NORTH BEND — In the 1980s, environmental lawsuits and a changing global marketplace led to the shutdown of many local mills that depended on a supply of old-growth timber. But on the North Spit of Coos Bay, just across from North Bend, Southport Lumber's high-tech mill is not only surviving but thriving in an era of smaller trees.
In 1998, Jason Smith was cruising timber for a consulting forester and watching small logs being harvested for chipping. He saw an opportunity for a sawmill that could extract lumber out of those small logs.
A mutual acquaintance introduced him to Jim Lyons, who was, at the time, running his family's shipping facility, Ocean Terminals, in North Bend. Neither Smith nor Lyons had any experience in sawmills, but their enthusiasm for making lumber out of pulp logs was contagious.
Smith and Lyons partnered with the Arriola brothers, longtime timbermen with logging and chipping interests, and also got help from Lyons' family. They worked with a consulting engineer with expertise in small-log processing and located used machinery. Then came the challenge of securing financing.
"Most of the banks just laughed at us, because as a group, none of us had any practical experience sawmilling," Smith said. "They said, 'You don't have any experience,' or, 'Forest products is a high-risk field that we're not interested in loaning money for at this time.' But eventually we were able to convince Western Bank to loan us some money, and we built the little mill and got it operational."
The first Southport Forest Products mill opened in Southport, on U.S. Highway 101 south of Millington, in 1999.
"It was a pretty bumpy road there for the first year or so," Smith said. "We didn't have a lot of experience, but we worked through the issues and got the mill running. It was a manual process, not very sophisticated.
"After that first year, we enjoyed some successes and got it operational. We found some good markets and actually made a little money and improved the mill, upgraded it a little bit and got it running quite nicely.
"Our competitive advantage then, and it still is today, is that we focus on extracting value out of a low-cost raw material. Many people don't want to deal with those small logs. We've just focused our attention on being as efficient as we can in processing those small logs that nobody else wants to mess with."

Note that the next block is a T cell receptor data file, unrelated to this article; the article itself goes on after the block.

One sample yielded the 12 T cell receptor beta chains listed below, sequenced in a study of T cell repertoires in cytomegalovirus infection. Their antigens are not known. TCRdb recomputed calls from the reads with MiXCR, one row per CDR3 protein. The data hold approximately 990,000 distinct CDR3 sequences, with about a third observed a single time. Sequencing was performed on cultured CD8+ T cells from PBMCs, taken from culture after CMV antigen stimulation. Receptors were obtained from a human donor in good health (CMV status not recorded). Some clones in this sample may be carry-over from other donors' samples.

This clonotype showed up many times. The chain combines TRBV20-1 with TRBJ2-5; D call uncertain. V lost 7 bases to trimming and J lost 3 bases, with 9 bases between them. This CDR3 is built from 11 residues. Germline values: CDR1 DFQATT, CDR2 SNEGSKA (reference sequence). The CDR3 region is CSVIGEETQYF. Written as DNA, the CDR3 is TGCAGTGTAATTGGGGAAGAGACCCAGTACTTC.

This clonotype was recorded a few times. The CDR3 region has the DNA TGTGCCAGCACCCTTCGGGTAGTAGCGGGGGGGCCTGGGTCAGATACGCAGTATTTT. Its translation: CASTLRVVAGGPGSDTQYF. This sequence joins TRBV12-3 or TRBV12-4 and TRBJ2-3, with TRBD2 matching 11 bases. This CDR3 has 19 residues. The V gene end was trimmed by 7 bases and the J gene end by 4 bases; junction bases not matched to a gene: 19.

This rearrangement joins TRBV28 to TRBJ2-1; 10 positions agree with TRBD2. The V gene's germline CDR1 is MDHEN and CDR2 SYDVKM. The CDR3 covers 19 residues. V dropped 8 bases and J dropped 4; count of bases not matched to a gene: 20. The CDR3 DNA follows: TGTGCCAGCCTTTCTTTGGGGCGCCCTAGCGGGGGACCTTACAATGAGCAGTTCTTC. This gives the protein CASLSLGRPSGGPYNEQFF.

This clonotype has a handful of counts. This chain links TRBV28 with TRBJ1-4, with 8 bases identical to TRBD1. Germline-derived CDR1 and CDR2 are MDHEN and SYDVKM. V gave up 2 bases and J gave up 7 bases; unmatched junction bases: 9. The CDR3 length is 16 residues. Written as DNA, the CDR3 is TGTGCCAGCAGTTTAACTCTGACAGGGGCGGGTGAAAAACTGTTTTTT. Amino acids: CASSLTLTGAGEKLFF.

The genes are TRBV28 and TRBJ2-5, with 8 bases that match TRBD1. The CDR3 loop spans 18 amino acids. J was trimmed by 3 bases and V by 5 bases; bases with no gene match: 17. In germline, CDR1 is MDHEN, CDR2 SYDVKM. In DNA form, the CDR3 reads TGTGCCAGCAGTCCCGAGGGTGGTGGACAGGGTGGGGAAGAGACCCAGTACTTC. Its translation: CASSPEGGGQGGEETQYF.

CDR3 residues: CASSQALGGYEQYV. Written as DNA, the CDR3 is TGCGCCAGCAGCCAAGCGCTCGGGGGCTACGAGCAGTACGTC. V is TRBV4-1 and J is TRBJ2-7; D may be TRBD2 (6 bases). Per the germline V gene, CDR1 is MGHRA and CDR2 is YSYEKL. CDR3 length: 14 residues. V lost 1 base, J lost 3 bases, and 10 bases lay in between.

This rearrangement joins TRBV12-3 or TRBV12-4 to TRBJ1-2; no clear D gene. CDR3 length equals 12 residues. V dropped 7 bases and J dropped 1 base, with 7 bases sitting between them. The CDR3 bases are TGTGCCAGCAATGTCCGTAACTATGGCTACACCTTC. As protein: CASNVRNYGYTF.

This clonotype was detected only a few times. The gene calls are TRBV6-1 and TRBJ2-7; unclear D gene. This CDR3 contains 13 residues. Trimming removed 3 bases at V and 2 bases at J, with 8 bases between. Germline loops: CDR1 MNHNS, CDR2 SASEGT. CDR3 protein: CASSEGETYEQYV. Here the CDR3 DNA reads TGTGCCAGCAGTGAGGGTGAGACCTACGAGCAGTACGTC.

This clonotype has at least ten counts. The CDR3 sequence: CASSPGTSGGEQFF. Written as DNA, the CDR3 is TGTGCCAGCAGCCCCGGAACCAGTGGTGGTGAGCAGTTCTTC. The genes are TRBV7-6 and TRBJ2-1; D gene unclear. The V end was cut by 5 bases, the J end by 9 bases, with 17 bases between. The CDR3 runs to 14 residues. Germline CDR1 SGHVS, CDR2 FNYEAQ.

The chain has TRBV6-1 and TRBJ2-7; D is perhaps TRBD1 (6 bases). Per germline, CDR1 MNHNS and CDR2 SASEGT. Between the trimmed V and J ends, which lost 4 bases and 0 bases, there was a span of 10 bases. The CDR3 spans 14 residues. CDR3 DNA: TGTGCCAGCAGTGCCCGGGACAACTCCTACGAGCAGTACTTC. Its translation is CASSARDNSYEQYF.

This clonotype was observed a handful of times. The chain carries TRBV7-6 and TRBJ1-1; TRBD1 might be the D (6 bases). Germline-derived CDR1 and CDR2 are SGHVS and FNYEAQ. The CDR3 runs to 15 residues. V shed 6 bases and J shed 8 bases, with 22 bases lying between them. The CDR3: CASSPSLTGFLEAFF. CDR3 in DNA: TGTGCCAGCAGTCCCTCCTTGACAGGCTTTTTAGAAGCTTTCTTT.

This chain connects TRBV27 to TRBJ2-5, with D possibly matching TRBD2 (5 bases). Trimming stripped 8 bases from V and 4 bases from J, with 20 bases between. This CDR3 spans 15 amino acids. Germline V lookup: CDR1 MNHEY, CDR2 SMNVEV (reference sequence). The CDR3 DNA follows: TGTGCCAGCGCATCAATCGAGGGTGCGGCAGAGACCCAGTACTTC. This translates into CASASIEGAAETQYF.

A generation older than Smith and Lyons, the Arriolas were ready to take their investment out of the business after two or three years, so the younger men bought their partners out. By that time, the business was starting to outgrow its 15-acre site in Southport.
"It was a poor location for a sawmill," Smith said. "It didn't give us any opportunity to expand. It didn't have access to rail infrastructure or barging capacity, and we were utilizing both of those resources then. We were trucking our lumber to Thomas and Sons in Coos Bay, where they were loading it on rail cars for us and shipping it to our customers. We were bringing logs out of Canada even back then, and we were offloading them at Knutson or Ocean Terminals and paying them to process those logs and truck them to our terminals.
"We decided that if we wanted to be successful, we would need to invest in our business and find a new spot to build our mill."
They started looking around the county for a larger site with rail access and water access and industrial zoning, finding little available. They struck a deal with the Port of Coos Bay to buy a parcel with a barge slip on the North Spit. There was no rail service, but the port extended the line to the site in exchange for the opportunity to gain Southport as an "anchor tenant" that would attract other tenants.
After visiting more than 60 sawmills, Smith and his colleagues picked out new machinery to create a sawmill optimized for processing logs under 16 inches in diameter. The new mill became operational in the fall of 2005.
Few mills like Southport's exist. Vaagen Brothers, based in Colville, Wash., Goshen Forest Products, based in Eugene, and Western Cascade Lumber in Toledo are other companies that specialize in milling small logs. "There's just not a lot of companies that want to take the time and energy to process these small logs," Smith said. "You don't hit the production records; it's not glamorous."
But Southport has found success in that niche, avoiding competing with the local mills of Roseburg Forest Products and Georgia-Pacific for the small supply of larger logs.